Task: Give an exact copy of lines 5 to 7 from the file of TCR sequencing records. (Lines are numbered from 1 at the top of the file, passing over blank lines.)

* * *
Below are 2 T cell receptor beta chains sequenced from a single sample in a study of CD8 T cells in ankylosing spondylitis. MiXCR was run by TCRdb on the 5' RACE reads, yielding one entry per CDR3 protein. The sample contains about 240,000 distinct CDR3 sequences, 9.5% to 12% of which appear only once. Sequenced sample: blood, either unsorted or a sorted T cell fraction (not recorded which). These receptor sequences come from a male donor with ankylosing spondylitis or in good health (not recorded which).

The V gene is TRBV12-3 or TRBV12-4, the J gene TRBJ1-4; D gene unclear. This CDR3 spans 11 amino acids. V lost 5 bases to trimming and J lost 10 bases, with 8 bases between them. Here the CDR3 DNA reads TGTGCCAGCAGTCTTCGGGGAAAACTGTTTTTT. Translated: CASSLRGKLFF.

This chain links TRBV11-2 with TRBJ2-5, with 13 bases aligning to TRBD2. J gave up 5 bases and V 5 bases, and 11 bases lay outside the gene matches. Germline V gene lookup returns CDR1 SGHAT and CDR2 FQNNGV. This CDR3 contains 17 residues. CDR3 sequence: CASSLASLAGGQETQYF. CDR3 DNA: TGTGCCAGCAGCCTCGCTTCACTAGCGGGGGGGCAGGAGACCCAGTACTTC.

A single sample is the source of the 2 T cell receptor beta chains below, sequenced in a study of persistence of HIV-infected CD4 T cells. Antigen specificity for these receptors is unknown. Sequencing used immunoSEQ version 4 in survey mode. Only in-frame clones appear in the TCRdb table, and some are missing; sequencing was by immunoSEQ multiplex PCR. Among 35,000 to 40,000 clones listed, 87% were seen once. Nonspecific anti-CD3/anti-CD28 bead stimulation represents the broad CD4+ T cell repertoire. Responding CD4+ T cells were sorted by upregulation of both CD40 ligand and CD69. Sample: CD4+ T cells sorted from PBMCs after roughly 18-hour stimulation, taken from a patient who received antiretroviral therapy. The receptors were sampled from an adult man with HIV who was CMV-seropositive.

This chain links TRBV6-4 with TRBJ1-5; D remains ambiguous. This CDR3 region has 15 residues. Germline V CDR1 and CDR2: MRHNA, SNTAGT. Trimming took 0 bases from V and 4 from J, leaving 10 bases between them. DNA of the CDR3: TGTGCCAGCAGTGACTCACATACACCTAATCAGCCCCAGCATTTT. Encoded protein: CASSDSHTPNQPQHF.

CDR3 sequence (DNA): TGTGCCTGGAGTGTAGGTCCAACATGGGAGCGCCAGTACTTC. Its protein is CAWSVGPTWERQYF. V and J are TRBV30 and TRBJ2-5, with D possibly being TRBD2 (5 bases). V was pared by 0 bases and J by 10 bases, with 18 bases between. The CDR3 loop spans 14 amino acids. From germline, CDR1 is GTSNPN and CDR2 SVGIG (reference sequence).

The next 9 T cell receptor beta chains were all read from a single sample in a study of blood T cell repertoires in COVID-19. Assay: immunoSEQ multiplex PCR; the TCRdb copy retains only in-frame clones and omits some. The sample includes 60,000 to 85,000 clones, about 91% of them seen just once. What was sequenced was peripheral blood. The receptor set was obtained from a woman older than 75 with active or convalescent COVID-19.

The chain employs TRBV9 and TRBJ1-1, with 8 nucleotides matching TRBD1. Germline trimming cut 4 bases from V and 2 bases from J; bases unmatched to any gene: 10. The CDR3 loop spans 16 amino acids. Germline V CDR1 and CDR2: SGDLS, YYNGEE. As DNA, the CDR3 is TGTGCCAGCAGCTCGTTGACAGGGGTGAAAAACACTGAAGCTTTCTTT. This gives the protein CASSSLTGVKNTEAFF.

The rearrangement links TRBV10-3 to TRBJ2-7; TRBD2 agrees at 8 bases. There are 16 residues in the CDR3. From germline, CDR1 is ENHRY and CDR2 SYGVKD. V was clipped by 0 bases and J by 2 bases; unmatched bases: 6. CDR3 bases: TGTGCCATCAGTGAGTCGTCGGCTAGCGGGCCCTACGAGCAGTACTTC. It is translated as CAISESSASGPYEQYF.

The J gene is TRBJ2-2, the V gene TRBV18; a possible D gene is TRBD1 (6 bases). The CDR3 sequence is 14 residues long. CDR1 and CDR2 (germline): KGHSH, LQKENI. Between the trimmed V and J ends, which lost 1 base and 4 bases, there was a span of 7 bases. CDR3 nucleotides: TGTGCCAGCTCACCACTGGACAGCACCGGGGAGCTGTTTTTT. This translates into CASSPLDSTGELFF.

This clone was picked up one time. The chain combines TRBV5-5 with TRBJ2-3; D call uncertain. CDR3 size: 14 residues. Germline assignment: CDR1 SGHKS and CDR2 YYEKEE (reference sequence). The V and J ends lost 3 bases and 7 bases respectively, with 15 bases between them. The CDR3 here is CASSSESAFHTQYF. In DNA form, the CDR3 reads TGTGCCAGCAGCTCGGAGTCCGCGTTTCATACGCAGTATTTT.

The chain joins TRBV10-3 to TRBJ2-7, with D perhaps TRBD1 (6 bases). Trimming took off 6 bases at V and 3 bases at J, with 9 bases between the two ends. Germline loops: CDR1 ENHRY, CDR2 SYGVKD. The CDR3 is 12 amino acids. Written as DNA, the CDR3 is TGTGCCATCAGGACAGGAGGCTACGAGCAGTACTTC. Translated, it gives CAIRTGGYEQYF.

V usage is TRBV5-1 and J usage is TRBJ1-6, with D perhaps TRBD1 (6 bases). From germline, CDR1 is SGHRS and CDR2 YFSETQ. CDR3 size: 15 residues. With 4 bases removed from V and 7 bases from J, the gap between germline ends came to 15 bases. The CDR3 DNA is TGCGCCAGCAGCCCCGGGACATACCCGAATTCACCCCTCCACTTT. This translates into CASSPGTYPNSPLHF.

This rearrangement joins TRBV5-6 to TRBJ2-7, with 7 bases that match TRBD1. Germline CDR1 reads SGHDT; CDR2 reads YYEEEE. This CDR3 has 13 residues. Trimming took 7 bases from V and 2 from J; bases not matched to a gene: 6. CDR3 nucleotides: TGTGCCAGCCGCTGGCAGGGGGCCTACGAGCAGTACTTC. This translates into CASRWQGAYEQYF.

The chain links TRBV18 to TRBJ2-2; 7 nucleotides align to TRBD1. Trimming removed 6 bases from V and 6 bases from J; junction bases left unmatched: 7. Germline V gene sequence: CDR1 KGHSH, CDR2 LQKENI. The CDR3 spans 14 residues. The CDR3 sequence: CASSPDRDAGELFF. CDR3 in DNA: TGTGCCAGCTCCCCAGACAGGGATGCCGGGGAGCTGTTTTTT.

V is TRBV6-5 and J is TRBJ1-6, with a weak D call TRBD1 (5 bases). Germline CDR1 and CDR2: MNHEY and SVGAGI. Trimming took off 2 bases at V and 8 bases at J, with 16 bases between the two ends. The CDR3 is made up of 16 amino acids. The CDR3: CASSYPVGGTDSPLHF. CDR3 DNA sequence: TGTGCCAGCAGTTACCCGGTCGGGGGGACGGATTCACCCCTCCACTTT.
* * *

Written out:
This chain links TRBV6-4 with TRBJ1-5; D remains ambiguous. This CDR3 region has 15 residues. Germline V CDR1 and CDR2: MRHNA, SNTAGT. Trimming took 0 bases from V and 4 from J, leaving 10 bases between them. DNA of the CDR3: TGTGCCAGCAGTGACTCACATACACCTAATCAGCCCCAGCATTTT. Encoded protein: CASSDSHTPNQPQHF.

CDR3 sequence (DNA): TGTGCCTGGAGTGTAGGTCCAACATGGGAGCGCCAGTACTTC. Its protein is CAWSVGPTWERQYF. V and J are TRBV30 and TRBJ2-5, with D possibly being TRBD2 (5 bases). V was pared by 0 bases and J by 10 bases, with 18 bases between. The CDR3 loop spans 14 amino acids. From germline, CDR1 is GTSNPN and CDR2 SVGIG (reference sequence).

The next 9 T cell receptor beta chains were all read from a single sample in a study of blood T cell repertoires in COVID-19. Assay: immunoSEQ multiplex PCR; the TCRdb copy retains only in-frame clones and omits some. The sample includes 60,000 to 85,000 clones, about 91% of them seen just once. What was sequenced was peripheral blood. The receptor set was obtained from a woman older than 75 with active or convalescent COVID-19.